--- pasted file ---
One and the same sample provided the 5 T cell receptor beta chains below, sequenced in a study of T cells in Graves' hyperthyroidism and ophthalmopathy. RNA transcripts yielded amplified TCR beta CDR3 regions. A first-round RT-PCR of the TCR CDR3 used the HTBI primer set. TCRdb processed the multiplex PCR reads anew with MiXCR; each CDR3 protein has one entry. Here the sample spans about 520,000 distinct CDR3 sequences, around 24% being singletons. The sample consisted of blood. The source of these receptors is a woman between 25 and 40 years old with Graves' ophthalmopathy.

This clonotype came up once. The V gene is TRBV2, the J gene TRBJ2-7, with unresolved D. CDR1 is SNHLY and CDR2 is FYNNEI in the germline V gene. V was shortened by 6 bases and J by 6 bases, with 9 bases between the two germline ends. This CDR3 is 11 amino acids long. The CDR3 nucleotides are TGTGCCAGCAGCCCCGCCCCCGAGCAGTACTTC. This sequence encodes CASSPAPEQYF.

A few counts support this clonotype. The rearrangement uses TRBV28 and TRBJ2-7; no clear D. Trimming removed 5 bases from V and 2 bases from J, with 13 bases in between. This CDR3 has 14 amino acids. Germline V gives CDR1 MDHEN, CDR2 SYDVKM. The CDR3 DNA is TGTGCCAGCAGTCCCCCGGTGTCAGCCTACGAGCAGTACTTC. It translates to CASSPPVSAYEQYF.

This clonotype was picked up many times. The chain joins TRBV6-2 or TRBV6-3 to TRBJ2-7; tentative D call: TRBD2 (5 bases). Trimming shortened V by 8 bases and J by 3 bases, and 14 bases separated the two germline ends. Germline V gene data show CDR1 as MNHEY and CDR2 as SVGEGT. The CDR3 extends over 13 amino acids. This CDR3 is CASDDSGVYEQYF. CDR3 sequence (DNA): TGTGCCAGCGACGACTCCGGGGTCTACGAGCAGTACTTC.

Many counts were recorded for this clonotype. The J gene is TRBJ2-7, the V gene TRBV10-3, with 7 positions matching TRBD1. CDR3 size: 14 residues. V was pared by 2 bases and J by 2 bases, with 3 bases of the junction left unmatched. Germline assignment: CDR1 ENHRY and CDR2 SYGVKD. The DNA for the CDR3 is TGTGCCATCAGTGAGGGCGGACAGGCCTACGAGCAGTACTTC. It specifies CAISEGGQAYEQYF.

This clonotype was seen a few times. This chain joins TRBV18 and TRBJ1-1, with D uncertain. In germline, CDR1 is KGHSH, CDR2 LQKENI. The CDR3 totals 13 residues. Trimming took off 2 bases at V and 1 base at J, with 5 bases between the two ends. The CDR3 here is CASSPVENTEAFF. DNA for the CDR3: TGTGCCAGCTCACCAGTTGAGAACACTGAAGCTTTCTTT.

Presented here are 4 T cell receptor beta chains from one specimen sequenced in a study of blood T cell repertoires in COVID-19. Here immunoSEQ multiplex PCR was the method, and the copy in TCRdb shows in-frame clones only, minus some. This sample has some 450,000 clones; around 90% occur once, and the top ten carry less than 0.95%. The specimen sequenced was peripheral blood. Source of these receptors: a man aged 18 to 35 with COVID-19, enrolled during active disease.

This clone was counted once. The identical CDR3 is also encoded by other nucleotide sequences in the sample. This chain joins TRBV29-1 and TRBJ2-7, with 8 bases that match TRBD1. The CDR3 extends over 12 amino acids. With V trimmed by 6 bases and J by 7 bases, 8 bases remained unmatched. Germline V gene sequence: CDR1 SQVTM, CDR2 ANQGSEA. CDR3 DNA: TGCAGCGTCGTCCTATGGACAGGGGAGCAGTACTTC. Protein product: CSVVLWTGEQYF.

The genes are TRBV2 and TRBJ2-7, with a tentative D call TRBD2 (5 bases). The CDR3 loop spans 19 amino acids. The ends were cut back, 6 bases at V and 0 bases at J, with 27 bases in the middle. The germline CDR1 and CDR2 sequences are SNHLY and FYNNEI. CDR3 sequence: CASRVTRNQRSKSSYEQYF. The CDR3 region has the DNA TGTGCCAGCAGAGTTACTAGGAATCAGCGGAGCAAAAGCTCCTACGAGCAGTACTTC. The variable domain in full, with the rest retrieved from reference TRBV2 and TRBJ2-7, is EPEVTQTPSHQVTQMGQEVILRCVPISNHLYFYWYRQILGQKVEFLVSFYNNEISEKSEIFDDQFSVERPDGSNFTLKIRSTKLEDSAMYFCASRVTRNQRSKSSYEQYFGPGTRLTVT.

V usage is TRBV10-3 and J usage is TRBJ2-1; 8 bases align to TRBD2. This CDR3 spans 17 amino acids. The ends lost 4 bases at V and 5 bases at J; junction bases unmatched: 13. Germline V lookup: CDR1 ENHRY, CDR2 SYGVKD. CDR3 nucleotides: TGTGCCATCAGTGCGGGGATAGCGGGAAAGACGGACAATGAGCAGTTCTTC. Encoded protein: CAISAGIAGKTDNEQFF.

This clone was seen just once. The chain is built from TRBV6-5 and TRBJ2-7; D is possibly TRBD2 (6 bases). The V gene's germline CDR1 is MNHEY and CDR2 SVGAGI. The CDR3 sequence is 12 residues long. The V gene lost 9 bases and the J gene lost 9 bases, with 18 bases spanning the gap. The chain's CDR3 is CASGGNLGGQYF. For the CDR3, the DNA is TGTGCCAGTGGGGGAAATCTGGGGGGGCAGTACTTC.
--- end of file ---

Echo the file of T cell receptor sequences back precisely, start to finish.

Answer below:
One and the same sample provided the 5 T cell receptor beta chains below, sequenced in a study of T cells in Graves' hyperthyroidism and ophthalmopathy. RNA transcripts yielded amplified TCR beta CDR3 regions. A first-round RT-PCR of the TCR CDR3 used the HTBI primer set. TCRdb processed the multiplex PCR reads anew with MiXCR; each CDR3 protein has one entry. Here the sample spans about 520,000 distinct CDR3 sequences, around 24% being singletons. The sample consisted of blood. The source of these receptors is a woman between 25 and 40 years old with Graves' ophthalmopathy.

This clonotype came up once. The V gene is TRBV2, the J gene TRBJ2-7, with unresolved D. CDR1 is SNHLY and CDR2 is FYNNEI in the germline V gene. V was shortened by 6 bases and J by 6 bases, with 9 bases between the two germline ends. This CDR3 is 11 amino acids long. The CDR3 nucleotides are TGTGCCAGCAGCCCCGCCCCCGAGCAGTACTTC. This sequence encodes CASSPAPEQYF.

A few counts support this clonotype. The rearrangement uses TRBV28 and TRBJ2-7; no clear D. Trimming removed 5 bases from V and 2 bases from J, with 13 bases in between. This CDR3 has 14 amino acids. Germline V gives CDR1 MDHEN, CDR2 SYDVKM. The CDR3 DNA is TGTGCCAGCAGTCCCCCGGTGTCAGCCTACGAGCAGTACTTC. It translates to CASSPPVSAYEQYF.

This clonotype was picked up many times. The chain joins TRBV6-2 or TRBV6-3 to TRBJ2-7; tentative D call: TRBD2 (5 bases). Trimming shortened V by 8 bases and J by 3 bases, and 14 bases separated the two germline ends. Germline V gene data show CDR1 as MNHEY and CDR2 as SVGEGT. The CDR3 extends over 13 amino acids. This CDR3 is CASDDSGVYEQYF. CDR3 sequence (DNA): TGTGCCAGCGACGACTCCGGGGTCTACGAGCAGTACTTC.

Many counts were recorded for this clonotype. The J gene is TRBJ2-7, the V gene TRBV10-3, with 7 positions matching TRBD1. CDR3 size: 14 residues. V was pared by 2 bases and J by 2 bases, with 3 bases of the junction left unmatched. Germline assignment: CDR1 ENHRY and CDR2 SYGVKD. The DNA for the CDR3 is TGTGCCATCAGTGAGGGCGGACAGGCCTACGAGCAGTACTTC. It specifies CAISEGGQAYEQYF.

This clonotype was seen a few times. This chain joins TRBV18 and TRBJ1-1, with D uncertain. In germline, CDR1 is KGHSH, CDR2 LQKENI. The CDR3 totals 13 residues. Trimming took off 2 bases at V and 1 base at J, with 5 bases between the two ends. The CDR3 here is CASSPVENTEAFF. DNA for the CDR3: TGTGCCAGCTCACCAGTTGAGAACACTGAAGCTTTCTTT.

Presented here are 4 T cell receptor beta chains from one specimen sequenced in a study of blood T cell repertoires in COVID-19. Here immunoSEQ multiplex PCR was the method, and the copy in TCRdb shows in-frame clones only, minus some. This sample has some 450,000 clones; around 90% occur once, and the top ten carry less than 0.95%. The specimen sequenced was peripheral blood. Source of these receptors: a man aged 18 to 35 with COVID-19, enrolled during active disease.

This clone was counted once. The identical CDR3 is also encoded by other nucleotide sequences in the sample. This chain joins TRBV29-1 and TRBJ2-7, with 8 bases that match TRBD1. The CDR3 extends over 12 amino acids. With V trimmed by 6 bases and J by 7 bases, 8 bases remained unmatched. Germline V gene sequence: CDR1 SQVTM, CDR2 ANQGSEA. CDR3 DNA: TGCAGCGTCGTCCTATGGACAGGGGAGCAGTACTTC. Protein product: CSVVLWTGEQYF.

The genes are TRBV2 and TRBJ2-7, with a tentative D call TRBD2 (5 bases). The CDR3 loop spans 19 amino acids. The ends were cut back, 6 bases at V and 0 bases at J, with 27 bases in the middle. The germline CDR1 and CDR2 sequences are SNHLY and FYNNEI. CDR3 sequence: CASRVTRNQRSKSSYEQYF. The CDR3 region has the DNA TGTGCCAGCAGAGTTACTAGGAATCAGCGGAGCAAAAGCTCCTACGAGCAGTACTTC. The variable domain in full, with the rest retrieved from reference TRBV2 and TRBJ2-7, is EPEVTQTPSHQVTQMGQEVILRCVPISNHLYFYWYRQILGQKVEFLVSFYNNEISEKSEIFDDQFSVERPDGSNFTLKIRSTKLEDSAMYFCASRVTRNQRSKSSYEQYFGPGTRLTVT.

V usage is TRBV10-3 and J usage is TRBJ2-1; 8 bases align to TRBD2. This CDR3 spans 17 amino acids. The ends lost 4 bases at V and 5 bases at J; junction bases unmatched: 13. Germline V lookup: CDR1 ENHRY, CDR2 SYGVKD. CDR3 nucleotides: TGTGCCATCAGTGCGGGGATAGCGGGAAAGACGGACAATGAGCAGTTCTTC. Encoded protein: CAISAGIAGKTDNEQFF.

This clone was seen just once. The chain is built from TRBV6-5 and TRBJ2-7; D is possibly TRBD2 (6 bases). The V gene's germline CDR1 is MNHEY and CDR2 SVGAGI. The CDR3 sequence is 12 residues long. The V gene lost 9 bases and the J gene lost 9 bases, with 18 bases spanning the gap. The chain's CDR3 is CASGGNLGGQYF. For the CDR3, the DNA is TGTGCCAGTGGGGGAAATCTGGGGGGGCAGTACTTC.